Sunday, May 17, 2009

Open Source Code – Convenient, but you could lose your Rights to Enforce your IP

There are a lot of legal issues associated with using open source in a software application. Open source code users usually are required to release added or altered code to the public and give a free license to others to use it without many restrictions. Such licenses can require licensees to disclose source code and distribute derivative works royalty-free. Well-known open source licenses include the Creative Commons License, Apache License and Sun Community Source License. Perhaps best-known is the General Public License, now in its third version, which governs Linux, MySQL, and other major software products. It is perhaps also the most feared for its requirement that any source code compiled with any GPL-licensed source code be publicly disclosed upon distribution -- often referred to as "infection."

Many businesses have successfully and profitably incorporated open source code in to their software products, including Google, Apple and Cisco. Until recently, incorporation of open source code into for-profit products seemed to have gone unnoticed, and the requirements to release "infected" code un-enforced. That may be changing, however. Open source code organizations are getting more aggressive about going after abusers - In December, the Free Software Foundation (FSF) filed a copyright infringement lawsuit against Cisco for an injunction based upon the use of open source code in their Linksys products. Stay tuned.

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Saturday, May 2, 2009

As a Non-U.S. Company, Do You Want To Establish Your High-Tech Business in Silicon Valley, California?

Why set up shop in Silicon Valley? High technology companies are keen to establish their U.S. presence in Silicon Valley for many reasons.

Certainly, one reason is the widely available access here to specialized resources that high-tech companies need to start and build their businesses quickly. These resources include an established, talented labor pool and established, knowledgeable vendor companies that specialize in serving high-tech startups in the areas of finance, marketing, software development, engineering and law.

Another attraction to Silicon Valley is access to other cutting edge companies in the same industry and complementary industries. Having thousands of related startups in close physical proximity creates both formal and informal opportunities for gathering useful competitive information. Additionally, being in the same locale can generate a healthy buzz of energy around the business and the engineers, as well as make available support networks for entrepreneurs. Further, this proximity can provide access the customers that are interested in sophisticated high-tech products: being a local company providing local support for the product makes a difference in attracting buyers.

However, looking solely at the costs of doing business, Silicon Valley ranks high as compared to other regions, based on labor, housing and office space costs. Nonetheless, success in the high-tech industry often has less to do with costs and more to do with getting new products in front of the right customers. Silicon Valley culture and resources frequently give companies a strategic edge in this regard.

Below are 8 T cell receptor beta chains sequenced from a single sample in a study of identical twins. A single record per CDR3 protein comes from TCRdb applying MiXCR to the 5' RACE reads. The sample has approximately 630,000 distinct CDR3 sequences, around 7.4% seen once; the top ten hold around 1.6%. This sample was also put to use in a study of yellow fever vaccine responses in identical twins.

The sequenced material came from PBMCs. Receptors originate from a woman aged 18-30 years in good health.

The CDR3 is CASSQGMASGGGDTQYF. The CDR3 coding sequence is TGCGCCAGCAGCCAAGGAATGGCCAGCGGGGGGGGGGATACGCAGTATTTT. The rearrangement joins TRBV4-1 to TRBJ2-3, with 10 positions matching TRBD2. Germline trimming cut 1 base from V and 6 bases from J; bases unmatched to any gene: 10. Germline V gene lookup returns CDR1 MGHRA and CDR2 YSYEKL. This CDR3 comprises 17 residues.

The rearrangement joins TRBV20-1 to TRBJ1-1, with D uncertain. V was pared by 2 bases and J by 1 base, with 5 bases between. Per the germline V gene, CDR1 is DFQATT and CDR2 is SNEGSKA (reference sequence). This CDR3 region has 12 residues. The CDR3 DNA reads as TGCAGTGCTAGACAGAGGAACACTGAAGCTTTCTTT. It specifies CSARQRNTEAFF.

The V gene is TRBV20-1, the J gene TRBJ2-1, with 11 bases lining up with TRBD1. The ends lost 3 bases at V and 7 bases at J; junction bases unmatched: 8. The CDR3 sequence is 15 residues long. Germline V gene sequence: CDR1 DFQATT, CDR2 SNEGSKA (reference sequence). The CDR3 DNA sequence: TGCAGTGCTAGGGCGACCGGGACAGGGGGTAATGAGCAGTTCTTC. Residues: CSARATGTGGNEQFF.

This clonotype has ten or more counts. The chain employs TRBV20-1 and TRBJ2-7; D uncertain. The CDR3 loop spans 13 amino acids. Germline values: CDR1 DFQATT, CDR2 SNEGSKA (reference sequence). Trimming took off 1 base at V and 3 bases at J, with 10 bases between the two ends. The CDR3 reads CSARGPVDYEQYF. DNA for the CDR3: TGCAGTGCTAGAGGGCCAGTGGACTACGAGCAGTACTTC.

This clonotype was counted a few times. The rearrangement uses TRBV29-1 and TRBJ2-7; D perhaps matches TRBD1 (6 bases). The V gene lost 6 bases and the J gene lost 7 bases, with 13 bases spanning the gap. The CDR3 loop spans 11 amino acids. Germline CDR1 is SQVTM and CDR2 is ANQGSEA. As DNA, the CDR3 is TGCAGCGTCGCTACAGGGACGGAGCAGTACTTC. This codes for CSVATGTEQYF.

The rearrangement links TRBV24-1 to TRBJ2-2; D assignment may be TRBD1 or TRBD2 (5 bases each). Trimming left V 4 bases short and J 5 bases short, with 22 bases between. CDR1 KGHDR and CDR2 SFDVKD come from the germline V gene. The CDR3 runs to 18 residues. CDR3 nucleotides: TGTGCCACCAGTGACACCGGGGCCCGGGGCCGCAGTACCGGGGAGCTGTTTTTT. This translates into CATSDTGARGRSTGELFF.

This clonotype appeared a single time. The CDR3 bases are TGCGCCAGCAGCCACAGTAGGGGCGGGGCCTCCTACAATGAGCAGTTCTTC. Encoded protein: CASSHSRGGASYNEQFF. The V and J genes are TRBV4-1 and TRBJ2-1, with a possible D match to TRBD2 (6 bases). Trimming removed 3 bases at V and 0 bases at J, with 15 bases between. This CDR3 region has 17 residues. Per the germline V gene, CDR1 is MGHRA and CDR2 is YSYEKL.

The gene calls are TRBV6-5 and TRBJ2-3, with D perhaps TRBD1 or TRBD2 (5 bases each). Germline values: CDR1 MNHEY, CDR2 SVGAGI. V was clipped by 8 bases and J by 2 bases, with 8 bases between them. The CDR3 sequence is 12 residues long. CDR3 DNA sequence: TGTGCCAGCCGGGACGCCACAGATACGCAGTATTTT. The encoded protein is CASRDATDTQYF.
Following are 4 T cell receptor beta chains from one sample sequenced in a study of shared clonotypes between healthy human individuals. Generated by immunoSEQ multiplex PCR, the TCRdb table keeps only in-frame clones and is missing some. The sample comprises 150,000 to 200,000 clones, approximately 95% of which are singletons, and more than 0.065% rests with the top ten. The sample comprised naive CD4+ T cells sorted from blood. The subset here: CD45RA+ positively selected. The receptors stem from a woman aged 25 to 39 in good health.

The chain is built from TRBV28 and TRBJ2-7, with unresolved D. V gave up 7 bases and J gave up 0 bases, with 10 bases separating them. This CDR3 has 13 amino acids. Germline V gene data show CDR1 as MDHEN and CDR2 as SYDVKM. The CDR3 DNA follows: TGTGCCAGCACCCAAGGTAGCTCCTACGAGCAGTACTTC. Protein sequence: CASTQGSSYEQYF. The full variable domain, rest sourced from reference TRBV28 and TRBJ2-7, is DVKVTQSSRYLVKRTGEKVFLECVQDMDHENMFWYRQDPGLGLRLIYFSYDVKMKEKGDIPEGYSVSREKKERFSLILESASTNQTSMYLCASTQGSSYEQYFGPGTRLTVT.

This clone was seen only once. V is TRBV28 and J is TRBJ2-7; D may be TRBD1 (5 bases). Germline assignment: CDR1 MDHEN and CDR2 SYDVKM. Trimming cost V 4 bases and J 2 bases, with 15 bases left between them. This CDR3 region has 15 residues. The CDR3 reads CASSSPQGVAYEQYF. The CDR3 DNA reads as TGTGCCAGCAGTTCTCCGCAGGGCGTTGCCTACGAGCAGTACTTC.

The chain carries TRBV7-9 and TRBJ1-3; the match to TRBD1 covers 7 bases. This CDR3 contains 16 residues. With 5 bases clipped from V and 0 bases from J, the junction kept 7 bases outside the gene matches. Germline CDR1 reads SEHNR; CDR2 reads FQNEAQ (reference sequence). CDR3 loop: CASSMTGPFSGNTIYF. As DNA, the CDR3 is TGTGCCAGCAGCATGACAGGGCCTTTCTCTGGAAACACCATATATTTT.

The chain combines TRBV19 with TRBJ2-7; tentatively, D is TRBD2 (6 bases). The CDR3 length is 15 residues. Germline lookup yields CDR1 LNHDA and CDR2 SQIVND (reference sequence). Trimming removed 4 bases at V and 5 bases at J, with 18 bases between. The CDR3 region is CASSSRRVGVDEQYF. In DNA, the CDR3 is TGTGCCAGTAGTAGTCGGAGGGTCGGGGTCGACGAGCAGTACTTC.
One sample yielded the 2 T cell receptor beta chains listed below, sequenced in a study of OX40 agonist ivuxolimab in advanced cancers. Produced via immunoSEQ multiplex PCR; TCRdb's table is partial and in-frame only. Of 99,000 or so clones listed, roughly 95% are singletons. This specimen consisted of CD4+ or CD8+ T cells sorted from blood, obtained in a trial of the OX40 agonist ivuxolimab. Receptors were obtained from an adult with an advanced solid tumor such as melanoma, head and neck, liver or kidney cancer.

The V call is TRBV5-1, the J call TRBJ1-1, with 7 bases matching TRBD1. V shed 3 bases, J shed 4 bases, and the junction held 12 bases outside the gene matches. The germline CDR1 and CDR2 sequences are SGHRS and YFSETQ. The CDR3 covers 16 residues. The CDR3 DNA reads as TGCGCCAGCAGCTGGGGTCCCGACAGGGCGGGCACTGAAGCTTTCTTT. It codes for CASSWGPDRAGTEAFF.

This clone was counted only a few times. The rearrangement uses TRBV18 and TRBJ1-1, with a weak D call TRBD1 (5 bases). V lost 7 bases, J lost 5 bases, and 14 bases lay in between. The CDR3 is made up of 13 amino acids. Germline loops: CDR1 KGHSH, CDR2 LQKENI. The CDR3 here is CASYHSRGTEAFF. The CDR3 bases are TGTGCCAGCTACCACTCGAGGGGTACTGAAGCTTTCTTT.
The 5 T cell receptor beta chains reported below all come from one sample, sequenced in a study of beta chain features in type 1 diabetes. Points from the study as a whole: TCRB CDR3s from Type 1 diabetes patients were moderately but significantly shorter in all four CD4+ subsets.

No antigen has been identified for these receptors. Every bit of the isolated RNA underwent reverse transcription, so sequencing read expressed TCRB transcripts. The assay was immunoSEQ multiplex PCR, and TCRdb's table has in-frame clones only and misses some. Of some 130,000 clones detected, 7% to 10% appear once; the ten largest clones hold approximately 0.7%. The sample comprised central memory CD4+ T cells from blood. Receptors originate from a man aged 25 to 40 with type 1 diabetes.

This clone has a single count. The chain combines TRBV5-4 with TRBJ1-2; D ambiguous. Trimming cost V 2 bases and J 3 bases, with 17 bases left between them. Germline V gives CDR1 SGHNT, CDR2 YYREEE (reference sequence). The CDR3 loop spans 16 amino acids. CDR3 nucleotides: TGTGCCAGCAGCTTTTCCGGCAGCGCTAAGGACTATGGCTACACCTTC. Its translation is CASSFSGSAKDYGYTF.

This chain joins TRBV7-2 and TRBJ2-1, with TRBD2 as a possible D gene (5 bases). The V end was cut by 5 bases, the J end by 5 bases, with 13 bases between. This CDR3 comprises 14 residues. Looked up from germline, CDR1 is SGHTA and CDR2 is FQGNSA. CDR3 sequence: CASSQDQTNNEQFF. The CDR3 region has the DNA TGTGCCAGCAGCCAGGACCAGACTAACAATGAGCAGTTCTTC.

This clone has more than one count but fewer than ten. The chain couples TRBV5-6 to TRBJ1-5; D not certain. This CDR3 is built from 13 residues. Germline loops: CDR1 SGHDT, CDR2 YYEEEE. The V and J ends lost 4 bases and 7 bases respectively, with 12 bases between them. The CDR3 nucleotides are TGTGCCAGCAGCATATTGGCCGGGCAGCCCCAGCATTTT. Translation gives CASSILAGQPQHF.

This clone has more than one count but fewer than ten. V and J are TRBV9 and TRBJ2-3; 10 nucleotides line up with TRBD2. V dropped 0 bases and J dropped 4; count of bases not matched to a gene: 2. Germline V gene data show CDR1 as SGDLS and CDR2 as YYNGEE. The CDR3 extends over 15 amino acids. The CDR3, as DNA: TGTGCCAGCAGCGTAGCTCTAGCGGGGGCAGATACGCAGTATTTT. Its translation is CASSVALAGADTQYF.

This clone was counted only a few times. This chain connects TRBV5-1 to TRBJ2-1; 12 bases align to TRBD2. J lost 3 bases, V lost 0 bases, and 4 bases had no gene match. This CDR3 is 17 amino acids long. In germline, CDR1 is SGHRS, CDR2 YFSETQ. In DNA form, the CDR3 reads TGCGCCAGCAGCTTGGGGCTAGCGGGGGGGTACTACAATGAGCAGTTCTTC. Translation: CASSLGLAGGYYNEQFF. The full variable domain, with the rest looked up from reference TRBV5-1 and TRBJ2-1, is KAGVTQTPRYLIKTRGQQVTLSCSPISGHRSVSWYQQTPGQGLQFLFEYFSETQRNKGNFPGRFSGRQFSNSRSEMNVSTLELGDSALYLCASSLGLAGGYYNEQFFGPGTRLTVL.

Top Ten Surprises for Non-U.S. Companies Starting a Business in Silicon Valley:

1. Culture shock: despite its international workforce, Silicon Valley is provincial

2. High cost of housing and office space

3. High expectations of local employees for both salaries and share options

4. Marketing is very sophisticated -- and expensive

5. The US market is huge, but also very regionally divided and highly competitive: markets must be targeted well

6. More time than you think may be required to make the first sales

7. Paperwork and bureaucracy take time and patience

8. Taxes, which differ from state to state, and, often from city to city, can be surprising and substantial

9. Access to financing sources (venture capital) can be difficult to tap

10. The legal requirements vary from location to location, and can include establishing a business entity, obtaining a Federal Employer Identification Number, checking the availability of your desired business names, registration of the business locally, Fictitious Name Registration, and obtaining other permits and licenses.

Business Tips for Non-U.S. Companies Starting a Business in Silicon Valley:

o Network with colleagues in Silicon Valley within and outside of your industry

o Buy support where available (rather than doing it yourself) or hire employees to do it.

Hire local consultants to provide:

o Help finding office space, setting up the office.

o Accountants for bookkeeping, business and networking advice

o Headhunters to find top employees

o Employee Benefit consultants to set up competitive benefit packages

o Have adequate financing arranged before entering the market

o And, of course, hire a good Lawyer to set up and help run the business to help you avoid the US legal minefields

- Global General Counsel

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